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Poorly cytotoxic terminally differentiated CD56(neg)CD16(pos) NK cells accumulate in Kenyan children with Burkitt lymphomas
Open Access Articles
  • Catherine Forconi, University of Massachusetts Medical School
  • Cormac P. Cosgrove, Ragon Institute of MGH, MIT and Harvard
  • Pryia Saikumar-Lakshmi, University of Massachusetts Medical School
  • Christina E. Nixon, Brown University
  • Joslyn Foley, University of Massachusetts Medical School
  • John Michael Ong'echa, Kenya Medical Research Institute
  • Juliana A. Otieno, University of Zurich, Switzerland
  • Galit Alter, Ragon Institute of MGH, MIT and Harvard
  • Christian Munz, University of Zurich, Switzerland
  • Ann M. Moormann, University of Massachusetts Medical School
UMMS Affiliation
Department of Medicine, Division of Infectious Diseases and Immunology
Publication Date
Document Type

Natural killer (NK) cells are critical for restricting viral infections and mediating tumor immunosurveillance. Epstein-Barr virus (EBV) and Plasmodium falciparum malaria are known risk factors for endemic Burkitt lymphoma (eBL), the most common childhood cancer in equatorial Africa. To date, the composition and function of NK cells have not been evaluated in eBL etiology or pathogenesis. Therefore, using multiparameter flow cytometry and in vitro killing assays, we compared NK cells from healthy children and children diagnosed with eBL in Kenya. We defined 5 subsets based on CD56 and CD16 expression, including CD56(neg)CD16(pos) We found that licensed and terminally differentiated perforin-expressing CD56(neg)CD16(pos) NK cells accumulated in eBL children, particularly in those with high EBV loads (45.2%) compared with healthy children without (6.07%) or with (13.5%) malaria exposure (P = .0007 and .002, respectively). This progressive shift in NK cell proportions was concomitant with fewer CD56(dim)CD16(pos) cells. Despite high MIP-1beta expression, CD56(neg)CD16(pos) NK cells had diminished cytotoxicity, with lower expression of activation markers NKp46, NKp30, and CD160 and the absence of TNF-alpha. Of note, the accumulation of poorly cytotoxic CD56(neg)CD16(pos) NK cells resolved in long-term eBL survivors. Our study demonstrates impaired NK cell-mediated immunosurveillance in eBL patients but with the potential to restore a protective NK cell repertoire after cancer treatment. Characterizing NK cell dysfunction during coinfections with malaria and EBV has important implications for designing immunotherapies to improve outcomes for children diagnosed with eBL.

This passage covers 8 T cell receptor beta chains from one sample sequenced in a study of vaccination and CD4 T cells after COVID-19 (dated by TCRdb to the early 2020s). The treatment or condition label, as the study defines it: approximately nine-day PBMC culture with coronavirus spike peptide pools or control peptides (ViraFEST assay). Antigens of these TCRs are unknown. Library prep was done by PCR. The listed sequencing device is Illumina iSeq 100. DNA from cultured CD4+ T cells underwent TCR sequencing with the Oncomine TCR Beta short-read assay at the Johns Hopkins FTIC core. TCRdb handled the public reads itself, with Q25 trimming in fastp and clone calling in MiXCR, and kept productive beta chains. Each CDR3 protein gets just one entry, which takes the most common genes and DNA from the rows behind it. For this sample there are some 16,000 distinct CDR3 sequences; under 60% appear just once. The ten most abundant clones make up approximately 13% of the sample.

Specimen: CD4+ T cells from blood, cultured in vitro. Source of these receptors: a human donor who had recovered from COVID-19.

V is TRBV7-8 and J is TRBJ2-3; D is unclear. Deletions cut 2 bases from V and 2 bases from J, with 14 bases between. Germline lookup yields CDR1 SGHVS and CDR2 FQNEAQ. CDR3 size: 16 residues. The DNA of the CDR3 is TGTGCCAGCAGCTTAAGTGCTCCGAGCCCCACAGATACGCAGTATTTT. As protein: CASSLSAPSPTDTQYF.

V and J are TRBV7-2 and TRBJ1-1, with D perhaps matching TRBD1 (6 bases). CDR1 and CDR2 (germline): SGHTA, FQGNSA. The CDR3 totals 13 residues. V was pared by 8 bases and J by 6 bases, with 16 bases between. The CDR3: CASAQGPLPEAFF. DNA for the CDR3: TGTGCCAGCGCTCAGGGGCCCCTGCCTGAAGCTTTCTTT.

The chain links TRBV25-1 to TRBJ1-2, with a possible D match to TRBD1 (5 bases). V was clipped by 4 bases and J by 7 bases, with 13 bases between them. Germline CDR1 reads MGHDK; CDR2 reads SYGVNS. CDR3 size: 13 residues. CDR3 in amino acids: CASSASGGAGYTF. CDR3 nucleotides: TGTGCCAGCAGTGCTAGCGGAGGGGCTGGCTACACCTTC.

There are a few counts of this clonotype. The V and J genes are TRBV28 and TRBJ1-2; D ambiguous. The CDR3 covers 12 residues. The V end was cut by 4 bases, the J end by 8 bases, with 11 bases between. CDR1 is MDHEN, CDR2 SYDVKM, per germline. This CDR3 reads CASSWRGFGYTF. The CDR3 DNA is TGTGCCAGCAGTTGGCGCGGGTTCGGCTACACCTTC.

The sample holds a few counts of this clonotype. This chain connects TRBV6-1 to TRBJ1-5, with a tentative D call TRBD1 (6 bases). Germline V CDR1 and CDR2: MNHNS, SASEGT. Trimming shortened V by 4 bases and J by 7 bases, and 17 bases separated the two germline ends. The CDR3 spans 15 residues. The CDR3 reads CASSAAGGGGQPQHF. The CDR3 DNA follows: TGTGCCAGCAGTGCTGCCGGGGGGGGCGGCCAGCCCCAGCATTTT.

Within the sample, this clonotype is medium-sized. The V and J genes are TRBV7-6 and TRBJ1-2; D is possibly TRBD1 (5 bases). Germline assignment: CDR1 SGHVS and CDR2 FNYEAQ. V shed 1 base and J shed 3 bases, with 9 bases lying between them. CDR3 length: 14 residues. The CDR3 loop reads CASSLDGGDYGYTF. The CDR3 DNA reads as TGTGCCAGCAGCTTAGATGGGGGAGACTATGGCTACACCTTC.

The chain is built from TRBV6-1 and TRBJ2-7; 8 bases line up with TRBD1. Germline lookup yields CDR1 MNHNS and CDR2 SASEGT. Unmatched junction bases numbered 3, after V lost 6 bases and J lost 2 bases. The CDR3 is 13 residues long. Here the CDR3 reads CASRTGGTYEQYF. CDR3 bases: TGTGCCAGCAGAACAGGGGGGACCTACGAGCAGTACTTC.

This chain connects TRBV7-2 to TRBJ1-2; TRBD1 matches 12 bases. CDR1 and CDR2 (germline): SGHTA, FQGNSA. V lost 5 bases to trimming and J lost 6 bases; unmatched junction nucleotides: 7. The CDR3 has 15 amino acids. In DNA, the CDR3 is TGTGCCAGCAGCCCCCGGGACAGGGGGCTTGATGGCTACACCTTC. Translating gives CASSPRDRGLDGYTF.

• endemic Burkitt lymphoma,
  • Natural killer (NK) cells
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© Blood Advances Online by the American Society of Hematology. Publisher PDF posted as allowed by the publisher's author rights policy at
DOI of Published Version

Blood Adv. 2018 May 22;2(10):1101-1114. doi: 10.1182/bloodadvances.2017015404. Link to article on publisher's site

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Citation Information
Catherine Forconi, Cormac P. Cosgrove, Pryia Saikumar-Lakshmi, Christina E. Nixon, et al.. "Poorly cytotoxic terminally differentiated CD56(neg)CD16(pos) NK cells accumulate in Kenyan children with Burkitt lymphomas" Vol. 2 Iss. 10 (2018) ISSN: 2473-9529 (Linking)
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